On a cool fall day – as the leaves began changing their seasonal clothes, I joined a friend for Sunday service in a country church.
The white clapboard exterior adorned with an iron bell, calling the community to gather. An open door – both figuratively and in reality. All welcome. All embraced.
Picture the TV show, “Little House on the Prairie” and the serene little church where families sat together and knew everyone – where all were accepted and worshipped together.
Wooden pews, missing from contemporary church buildings, enabled us to sit close, to feel connected as the organ invited us into the prelude.
Bead board on the ceiling, a treasure for this “Fixer Upper” fan, and a real wooden pulpit fashioned by a craftsman.
We stood together to speak words of commitment, our common belief in the God of the ages. With syncopated action, we pulled hymnbooks from their ledges and turned to the song that echoed with the remembered faith of our fathers.
I did not need to see the words, knowing every note and the lyrics of all three verses. My favorite hymn, “Great is Thy Faithfulness” echoed with the harmonies around me. Oh glory! Four-part harmony once again – its absence unknown to my soul suddenly awakened.
Then a message of hope from the book of Ephesians, delivered by the passionate pastor – the shepherd of this country flock. The female pastor – yes – a woman embraced and accepted for her leadership qualities, obviously called to this community and loved by all.
My grieving heart at peace. The raw emotions somehow salved in the peace of this place. A step back to where I once grew up, so like the country church of my past.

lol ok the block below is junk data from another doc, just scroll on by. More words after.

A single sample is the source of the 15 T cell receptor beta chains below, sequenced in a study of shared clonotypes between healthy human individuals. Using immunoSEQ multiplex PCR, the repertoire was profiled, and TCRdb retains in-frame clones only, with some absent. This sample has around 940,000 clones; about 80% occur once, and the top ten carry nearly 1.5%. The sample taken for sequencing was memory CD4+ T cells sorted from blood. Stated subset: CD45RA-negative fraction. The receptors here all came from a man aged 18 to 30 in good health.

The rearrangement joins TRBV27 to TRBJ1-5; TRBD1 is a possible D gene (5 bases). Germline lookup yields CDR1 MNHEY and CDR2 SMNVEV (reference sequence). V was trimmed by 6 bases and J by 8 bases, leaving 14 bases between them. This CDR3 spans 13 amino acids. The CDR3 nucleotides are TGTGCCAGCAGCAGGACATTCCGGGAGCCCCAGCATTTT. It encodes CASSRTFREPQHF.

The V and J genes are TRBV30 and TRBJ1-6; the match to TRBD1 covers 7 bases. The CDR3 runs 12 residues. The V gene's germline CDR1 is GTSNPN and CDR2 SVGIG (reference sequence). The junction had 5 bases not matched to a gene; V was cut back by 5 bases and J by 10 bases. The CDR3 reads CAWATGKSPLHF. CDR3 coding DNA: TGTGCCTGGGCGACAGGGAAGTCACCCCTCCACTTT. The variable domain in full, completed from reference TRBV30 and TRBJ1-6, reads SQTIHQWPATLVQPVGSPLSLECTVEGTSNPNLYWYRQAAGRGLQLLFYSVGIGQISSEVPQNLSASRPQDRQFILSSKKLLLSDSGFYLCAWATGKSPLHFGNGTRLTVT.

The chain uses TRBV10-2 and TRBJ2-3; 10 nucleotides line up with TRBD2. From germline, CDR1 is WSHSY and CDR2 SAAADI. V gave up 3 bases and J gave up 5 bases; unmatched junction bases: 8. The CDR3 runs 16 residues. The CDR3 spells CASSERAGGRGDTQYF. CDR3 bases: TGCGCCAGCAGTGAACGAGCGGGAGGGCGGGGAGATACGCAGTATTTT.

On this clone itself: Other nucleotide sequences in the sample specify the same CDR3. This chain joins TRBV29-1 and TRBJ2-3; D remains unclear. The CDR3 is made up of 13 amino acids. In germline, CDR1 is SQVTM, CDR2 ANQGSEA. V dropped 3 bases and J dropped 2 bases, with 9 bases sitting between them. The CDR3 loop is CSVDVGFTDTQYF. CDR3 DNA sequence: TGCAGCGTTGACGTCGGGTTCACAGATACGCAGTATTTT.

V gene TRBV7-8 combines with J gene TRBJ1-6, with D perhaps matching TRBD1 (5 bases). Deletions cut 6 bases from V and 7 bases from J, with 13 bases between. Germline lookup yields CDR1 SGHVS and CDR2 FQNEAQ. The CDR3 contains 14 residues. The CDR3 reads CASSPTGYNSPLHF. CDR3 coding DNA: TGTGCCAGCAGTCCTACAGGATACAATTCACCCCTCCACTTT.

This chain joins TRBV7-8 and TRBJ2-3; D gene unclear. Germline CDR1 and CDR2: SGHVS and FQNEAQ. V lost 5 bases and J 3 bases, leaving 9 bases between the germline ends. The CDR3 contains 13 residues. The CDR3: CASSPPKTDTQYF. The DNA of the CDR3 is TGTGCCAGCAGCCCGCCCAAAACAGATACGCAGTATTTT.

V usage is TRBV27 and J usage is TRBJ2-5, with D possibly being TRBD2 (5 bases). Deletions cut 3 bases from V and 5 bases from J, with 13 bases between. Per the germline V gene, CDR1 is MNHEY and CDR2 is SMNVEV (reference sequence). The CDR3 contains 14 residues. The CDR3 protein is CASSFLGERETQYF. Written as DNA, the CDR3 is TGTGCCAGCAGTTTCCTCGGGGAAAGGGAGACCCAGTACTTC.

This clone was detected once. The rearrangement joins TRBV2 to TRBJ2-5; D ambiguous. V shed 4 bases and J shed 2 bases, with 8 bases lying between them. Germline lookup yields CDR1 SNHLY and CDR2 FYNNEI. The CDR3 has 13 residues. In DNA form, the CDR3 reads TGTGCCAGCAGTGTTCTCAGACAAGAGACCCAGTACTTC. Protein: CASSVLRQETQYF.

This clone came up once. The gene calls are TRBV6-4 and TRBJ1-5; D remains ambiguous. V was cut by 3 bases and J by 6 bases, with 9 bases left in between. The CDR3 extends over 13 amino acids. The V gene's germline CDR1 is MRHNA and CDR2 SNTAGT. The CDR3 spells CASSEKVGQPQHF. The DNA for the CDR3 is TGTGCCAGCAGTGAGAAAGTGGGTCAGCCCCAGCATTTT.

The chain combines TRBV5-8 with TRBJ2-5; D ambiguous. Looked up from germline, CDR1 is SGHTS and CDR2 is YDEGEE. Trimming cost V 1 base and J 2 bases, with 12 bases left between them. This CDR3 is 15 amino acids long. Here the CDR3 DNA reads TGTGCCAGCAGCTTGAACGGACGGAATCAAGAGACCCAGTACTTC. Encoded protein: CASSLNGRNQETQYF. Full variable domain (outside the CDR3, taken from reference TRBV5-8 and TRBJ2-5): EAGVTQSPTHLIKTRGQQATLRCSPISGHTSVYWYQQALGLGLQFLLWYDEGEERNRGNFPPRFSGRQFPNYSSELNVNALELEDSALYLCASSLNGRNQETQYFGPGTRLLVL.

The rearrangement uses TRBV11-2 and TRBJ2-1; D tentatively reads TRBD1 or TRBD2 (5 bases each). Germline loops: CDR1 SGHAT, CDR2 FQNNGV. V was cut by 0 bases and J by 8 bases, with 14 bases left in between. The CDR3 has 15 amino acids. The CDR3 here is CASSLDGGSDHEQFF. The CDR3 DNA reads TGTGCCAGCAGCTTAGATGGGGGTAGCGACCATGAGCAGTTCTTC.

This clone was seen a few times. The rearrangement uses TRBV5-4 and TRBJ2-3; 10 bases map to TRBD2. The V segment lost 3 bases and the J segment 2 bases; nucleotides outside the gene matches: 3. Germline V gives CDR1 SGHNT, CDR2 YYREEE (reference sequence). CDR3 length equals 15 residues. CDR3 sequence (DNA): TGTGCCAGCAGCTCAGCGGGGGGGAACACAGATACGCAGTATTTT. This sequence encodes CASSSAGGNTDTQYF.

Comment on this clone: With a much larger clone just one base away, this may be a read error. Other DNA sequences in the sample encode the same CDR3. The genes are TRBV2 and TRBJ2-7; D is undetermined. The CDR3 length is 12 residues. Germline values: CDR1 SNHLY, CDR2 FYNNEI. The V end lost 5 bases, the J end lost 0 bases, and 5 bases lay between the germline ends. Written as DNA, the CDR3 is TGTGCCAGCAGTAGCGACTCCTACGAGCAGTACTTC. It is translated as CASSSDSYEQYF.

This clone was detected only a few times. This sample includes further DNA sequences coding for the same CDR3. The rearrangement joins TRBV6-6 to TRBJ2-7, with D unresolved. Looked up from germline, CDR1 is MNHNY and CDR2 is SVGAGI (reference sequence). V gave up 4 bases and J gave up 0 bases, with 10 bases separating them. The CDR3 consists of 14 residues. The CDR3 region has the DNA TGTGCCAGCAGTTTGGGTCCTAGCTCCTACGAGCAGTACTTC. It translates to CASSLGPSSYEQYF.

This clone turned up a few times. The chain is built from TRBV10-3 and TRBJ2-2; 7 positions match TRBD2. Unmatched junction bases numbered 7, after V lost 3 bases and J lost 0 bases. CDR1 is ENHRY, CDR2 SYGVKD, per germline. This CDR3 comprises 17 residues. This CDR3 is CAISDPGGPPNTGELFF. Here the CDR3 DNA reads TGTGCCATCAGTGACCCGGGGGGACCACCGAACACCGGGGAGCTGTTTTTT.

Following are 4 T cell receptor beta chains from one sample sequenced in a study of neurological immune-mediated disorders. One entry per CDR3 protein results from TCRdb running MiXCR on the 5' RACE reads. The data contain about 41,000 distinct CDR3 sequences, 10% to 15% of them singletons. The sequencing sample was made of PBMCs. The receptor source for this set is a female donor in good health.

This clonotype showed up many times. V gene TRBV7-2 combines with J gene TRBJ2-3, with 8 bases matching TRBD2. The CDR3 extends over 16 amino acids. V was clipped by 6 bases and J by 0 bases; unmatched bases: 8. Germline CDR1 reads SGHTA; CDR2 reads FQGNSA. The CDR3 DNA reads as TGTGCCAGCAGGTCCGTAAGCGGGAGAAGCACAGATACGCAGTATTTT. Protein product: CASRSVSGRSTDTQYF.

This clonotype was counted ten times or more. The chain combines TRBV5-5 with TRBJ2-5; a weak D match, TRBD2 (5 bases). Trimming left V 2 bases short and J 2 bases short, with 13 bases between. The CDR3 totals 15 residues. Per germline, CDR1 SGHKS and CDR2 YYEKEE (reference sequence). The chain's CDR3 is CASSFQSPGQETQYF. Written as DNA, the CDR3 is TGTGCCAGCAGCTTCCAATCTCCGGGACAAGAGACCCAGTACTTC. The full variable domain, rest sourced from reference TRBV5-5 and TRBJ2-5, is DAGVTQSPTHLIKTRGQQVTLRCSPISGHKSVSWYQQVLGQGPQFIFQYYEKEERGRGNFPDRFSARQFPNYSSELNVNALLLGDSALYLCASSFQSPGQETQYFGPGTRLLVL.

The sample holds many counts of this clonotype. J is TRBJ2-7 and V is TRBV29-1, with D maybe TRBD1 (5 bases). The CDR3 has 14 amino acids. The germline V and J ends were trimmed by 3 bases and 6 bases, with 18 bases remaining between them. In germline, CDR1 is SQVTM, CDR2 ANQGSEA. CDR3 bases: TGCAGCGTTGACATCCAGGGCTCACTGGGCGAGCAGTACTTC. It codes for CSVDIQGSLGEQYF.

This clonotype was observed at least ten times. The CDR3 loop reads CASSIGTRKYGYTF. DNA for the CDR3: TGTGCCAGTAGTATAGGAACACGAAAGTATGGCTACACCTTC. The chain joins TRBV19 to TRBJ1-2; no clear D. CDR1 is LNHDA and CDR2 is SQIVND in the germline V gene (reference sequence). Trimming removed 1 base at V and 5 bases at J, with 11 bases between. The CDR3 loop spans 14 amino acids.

We have lost something precious with our darkened sanctuaries, our theatrical great rooms with cappuccino-smelling lobbies and stackable chairs. With our mega churches and multiple services, we no longer recognize the friendly faces of those who share our faith.
Yes – faith remains intact no matter what the setting. But the simple purity of a country church service emanated hope by its very presence into the sacred.
We stood, sang together the Doxology, then received the benediction. Grace covered us, and we exited in peace.
Once again, I was filled with hope, embraced by this community and the God who placed them there. And within the safety of that place, my soul found momentary rest.
©2017 RJ Thesman – All Rights Reserved
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The description of the church and the singing reminds me so much of the church where I grew up. Thanks for evoking the memories. You’ve got me curious, where was this church? I’d love to see it someday! Take care.
Thanks for the comment, Marilyn. The church is in Centerville, Kansas – out in the country and filled with beautiful people.
Very well said Rebecca. I can picture all of it. Oh, to go back to the days of hymns and no coffee bars. Actual pulpits made of wood and a message not wrapped up in a “series”. Spoken straight from the heart. So glad it was soothing for you.
Thank you. Yes….it was a beautiful place and sacred moments.
There’s nothing like revisiting places like this. Of substance, simplicity and warmth. Thank you for calling up some fond memories of my own past!
Yes – these places are rare now, but still so special when we can find them.
May I go with your friend this Sunday?
Have you met Jeannie at the HACWN meetings? This is her church in Centerville. If you’re serious, I’ll connect you.
I cannot agree more about your thoughts of the “country church.” We long for those simple and faith filled connections. Thanks for sharing. It’s food for thought and nourishment to our souls.
Thank you, Linda, for your comment. It’s hard to find those special places with acceptance for all.